Hi, as Scott said, I have not introduced myself, my name is Mauricio Fernández. I’ve been a gamer since computer games have existed and I've been interested in programming since around 1984. Here, I learned Basic for the VIC-20. With it, I made some of my first programs (mostly simple games). Since then I’ve kept an interest in games, and I'm fairly knowledgeable about it, despite having never been part of the game industry myself (yet!).
Some of the people reading (defun games ()) blog posts might recognize my Reddit handler (maufdez), I have been active there for awhile, since I found the subreddits a little after I began learning Lisp. I also wrote a blog, which I have abandoned for a while now (if you are a follower, sorry about that).
On his last blog post, Scott talked about his thoughts about game development in Common Lisp. I’ve been working on the MS Windows side of things, among other things, so I thought I could complement with some of my own thoughts.
While most hackers try to live away from MS Windows, selling a Linux only game is a bit like writing a book in Icelandic, you are limiting your market from the get-go (of course there are more Linux users, than citizens in Iceland). But what this means is that we want to write the client to run on Windows 10 too.
In my experience, if you write a program in portable Common Lisp, there is a very high probability that it will run on any platform that has an ANSI compliant Common Lisp compiler. The problem is not Common Lisp, you start getting into issues when using libraries that depend on a Foreign language, especially in windows where these depend on DLLs. So you say, that proves it, Common Lisp is not mature enough for game development, but the truth is that a lot of the problems you get are also present in other programming languages, the proof is that you can find questions about the same problems in forums dedicated to Python, Java, and even C, C++, and others.
I tend to try to avoid FFI libraries whenever I can, but unless we are willing to reinvent all kinds of wheels, we have to use things like sdl2, qt (or similar), OpenGl, assimp, and others, and that sometimes means that your program will fail in the foreign call, or loading the foreign library (which may fail because a third DLL that you don’t know about).
The problems with foreign libraries are not limited to Windows, you might run into similar problems going from a Linux distro to another, and, as I said, in most cases, the problem is not a Common Lisp problem, and developers working in other languages run into the same issues.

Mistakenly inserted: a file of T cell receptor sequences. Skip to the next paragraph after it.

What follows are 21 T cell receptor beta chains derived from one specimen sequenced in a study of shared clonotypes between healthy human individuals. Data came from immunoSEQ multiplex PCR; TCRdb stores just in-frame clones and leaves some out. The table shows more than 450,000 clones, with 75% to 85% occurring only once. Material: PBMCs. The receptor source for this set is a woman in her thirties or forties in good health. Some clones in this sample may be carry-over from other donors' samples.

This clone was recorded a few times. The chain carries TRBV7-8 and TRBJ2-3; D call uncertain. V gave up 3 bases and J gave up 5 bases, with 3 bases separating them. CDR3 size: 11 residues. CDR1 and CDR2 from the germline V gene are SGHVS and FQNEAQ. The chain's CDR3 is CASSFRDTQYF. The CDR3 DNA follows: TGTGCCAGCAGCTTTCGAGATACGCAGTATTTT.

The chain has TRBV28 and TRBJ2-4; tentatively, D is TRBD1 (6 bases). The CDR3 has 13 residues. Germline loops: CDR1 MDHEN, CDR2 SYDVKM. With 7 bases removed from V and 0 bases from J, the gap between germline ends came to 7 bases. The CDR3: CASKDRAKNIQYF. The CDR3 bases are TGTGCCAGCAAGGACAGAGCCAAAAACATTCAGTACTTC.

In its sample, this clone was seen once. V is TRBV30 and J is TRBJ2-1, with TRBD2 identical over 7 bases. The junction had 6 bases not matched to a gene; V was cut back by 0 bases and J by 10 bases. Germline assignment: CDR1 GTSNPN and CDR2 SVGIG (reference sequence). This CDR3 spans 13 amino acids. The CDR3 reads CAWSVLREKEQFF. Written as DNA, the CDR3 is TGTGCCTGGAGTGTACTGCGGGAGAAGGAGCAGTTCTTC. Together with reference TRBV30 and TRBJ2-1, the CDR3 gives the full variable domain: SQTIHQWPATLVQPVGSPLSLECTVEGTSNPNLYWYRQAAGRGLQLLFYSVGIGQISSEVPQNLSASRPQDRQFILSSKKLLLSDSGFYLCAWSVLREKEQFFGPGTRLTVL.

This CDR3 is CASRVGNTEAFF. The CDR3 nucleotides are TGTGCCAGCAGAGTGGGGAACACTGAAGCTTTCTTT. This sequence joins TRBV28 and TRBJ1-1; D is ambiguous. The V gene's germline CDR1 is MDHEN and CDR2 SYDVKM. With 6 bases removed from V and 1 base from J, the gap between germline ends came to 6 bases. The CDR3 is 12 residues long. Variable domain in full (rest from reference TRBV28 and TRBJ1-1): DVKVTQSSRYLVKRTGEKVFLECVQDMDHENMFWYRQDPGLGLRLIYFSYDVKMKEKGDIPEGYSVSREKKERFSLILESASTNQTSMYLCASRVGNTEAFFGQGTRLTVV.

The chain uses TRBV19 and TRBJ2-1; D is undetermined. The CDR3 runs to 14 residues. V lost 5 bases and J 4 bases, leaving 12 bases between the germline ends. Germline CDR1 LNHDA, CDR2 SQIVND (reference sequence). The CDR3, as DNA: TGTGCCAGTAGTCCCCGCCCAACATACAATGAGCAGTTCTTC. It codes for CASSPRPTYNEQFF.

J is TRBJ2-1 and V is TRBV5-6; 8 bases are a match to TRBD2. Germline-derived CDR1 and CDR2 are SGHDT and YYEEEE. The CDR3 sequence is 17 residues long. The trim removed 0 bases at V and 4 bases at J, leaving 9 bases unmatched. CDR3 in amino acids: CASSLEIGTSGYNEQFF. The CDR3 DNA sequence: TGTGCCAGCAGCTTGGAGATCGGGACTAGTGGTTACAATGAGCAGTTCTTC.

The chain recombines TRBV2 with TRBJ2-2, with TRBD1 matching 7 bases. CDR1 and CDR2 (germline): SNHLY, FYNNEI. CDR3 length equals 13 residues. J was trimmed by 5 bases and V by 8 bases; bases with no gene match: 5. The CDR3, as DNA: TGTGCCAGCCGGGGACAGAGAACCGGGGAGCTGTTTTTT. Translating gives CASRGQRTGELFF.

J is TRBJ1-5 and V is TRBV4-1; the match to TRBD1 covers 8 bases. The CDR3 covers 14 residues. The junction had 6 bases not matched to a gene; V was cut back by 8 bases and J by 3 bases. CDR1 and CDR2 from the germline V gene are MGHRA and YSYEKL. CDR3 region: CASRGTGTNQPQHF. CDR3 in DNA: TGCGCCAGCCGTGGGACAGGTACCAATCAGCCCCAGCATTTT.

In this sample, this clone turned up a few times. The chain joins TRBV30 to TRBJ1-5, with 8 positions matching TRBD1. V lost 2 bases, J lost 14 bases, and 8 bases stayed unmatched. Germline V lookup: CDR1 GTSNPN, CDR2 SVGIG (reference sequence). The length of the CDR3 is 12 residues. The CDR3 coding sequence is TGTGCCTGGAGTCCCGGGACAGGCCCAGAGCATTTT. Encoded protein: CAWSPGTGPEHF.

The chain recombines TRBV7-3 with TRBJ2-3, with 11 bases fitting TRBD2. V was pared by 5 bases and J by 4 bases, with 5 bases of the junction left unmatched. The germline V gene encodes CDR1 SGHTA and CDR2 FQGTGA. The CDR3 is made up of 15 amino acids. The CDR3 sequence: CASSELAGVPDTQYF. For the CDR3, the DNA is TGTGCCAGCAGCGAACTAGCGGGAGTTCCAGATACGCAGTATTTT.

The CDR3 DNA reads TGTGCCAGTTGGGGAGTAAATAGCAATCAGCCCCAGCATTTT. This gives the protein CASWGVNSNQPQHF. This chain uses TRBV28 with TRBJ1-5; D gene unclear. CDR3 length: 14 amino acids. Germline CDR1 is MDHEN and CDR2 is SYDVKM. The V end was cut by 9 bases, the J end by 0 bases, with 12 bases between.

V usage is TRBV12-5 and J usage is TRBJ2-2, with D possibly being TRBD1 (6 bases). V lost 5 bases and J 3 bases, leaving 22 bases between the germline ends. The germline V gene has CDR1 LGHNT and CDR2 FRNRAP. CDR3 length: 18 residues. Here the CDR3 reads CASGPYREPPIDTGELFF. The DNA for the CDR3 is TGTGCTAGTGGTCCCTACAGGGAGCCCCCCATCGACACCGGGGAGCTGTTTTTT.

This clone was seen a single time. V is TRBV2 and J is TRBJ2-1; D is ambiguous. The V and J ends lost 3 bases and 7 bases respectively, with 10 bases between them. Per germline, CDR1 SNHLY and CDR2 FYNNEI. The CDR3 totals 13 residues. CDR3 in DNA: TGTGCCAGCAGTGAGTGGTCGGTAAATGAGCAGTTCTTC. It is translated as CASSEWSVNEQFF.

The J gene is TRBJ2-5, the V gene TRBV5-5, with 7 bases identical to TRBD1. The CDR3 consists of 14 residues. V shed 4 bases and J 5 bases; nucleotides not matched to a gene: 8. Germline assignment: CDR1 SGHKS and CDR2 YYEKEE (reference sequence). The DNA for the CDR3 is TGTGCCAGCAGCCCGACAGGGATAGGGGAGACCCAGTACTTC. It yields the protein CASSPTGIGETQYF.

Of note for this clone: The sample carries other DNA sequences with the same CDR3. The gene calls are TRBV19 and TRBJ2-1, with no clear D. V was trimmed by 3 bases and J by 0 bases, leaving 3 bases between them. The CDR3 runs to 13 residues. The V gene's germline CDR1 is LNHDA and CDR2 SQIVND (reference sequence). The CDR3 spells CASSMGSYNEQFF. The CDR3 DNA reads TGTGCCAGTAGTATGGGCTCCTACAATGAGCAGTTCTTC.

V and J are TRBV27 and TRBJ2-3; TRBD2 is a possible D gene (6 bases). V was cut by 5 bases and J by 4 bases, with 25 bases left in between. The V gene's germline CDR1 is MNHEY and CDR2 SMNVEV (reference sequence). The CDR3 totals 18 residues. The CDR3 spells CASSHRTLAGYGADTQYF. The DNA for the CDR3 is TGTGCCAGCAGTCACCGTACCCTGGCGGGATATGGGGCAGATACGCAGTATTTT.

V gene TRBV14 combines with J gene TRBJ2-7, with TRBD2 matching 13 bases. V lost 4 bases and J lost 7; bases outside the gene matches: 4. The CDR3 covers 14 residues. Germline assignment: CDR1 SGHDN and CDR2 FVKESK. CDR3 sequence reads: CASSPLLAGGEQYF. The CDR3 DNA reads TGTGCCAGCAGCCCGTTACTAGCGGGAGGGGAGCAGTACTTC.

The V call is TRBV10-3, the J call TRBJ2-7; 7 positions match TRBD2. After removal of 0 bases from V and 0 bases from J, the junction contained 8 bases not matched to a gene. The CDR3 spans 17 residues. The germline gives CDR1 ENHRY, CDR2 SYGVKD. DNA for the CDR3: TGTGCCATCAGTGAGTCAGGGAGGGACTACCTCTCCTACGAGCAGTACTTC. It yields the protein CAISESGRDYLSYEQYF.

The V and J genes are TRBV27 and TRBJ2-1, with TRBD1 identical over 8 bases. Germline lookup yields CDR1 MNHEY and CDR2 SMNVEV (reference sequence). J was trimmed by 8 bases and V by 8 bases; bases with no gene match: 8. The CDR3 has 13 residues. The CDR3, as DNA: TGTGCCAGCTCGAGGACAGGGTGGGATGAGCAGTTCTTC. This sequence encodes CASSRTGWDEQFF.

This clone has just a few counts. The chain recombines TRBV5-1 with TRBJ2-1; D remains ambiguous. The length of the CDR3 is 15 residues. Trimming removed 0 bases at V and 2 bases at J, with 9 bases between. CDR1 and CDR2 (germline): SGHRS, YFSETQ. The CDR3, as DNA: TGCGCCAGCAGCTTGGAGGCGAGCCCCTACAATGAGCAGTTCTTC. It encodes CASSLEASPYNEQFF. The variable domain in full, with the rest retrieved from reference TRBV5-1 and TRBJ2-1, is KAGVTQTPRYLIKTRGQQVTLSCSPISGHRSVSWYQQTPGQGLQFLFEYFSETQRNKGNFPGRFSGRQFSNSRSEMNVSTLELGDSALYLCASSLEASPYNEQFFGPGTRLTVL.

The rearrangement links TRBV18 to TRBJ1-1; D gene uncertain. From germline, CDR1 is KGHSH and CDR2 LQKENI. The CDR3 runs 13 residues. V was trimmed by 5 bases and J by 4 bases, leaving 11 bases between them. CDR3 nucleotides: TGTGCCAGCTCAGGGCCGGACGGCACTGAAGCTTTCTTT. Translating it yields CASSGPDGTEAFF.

The good news is that we know that these libraries worked on some C or C++ project, with the right SOs or DLLs, so it should most likely also run on Common Lisp, and that is what we have found so far. Which means that, with perseverance, we can get our game working, and learn how to smooth all the wrinkles, and that is part of the value we get from this, “Game 2” should be easier to develop once we know where the bumps on the road were when creating “Game 1”, and so forth.
A lot of the libraries we are using are a labor of love. As far as I know Baggers does not receive any remuneration for developing CEPL, and I think neither does Shinmera for working on Qtools, to mention just a couple, some projects are more complex than others, going from simple bindings, to completely lispified ways of writing code, so the parts are there, we have to piece them together, document our findings, and help to improve the existing tools however we can.
I think that making games, will improve the tools, which will make it easier to produce more games, which in turn will show us more ways of improving the tools, and that continuous spiral will make Lisp as good or better than other languages in terms of game development, and I think we have enough people writing (or trying to write) games to make this happen.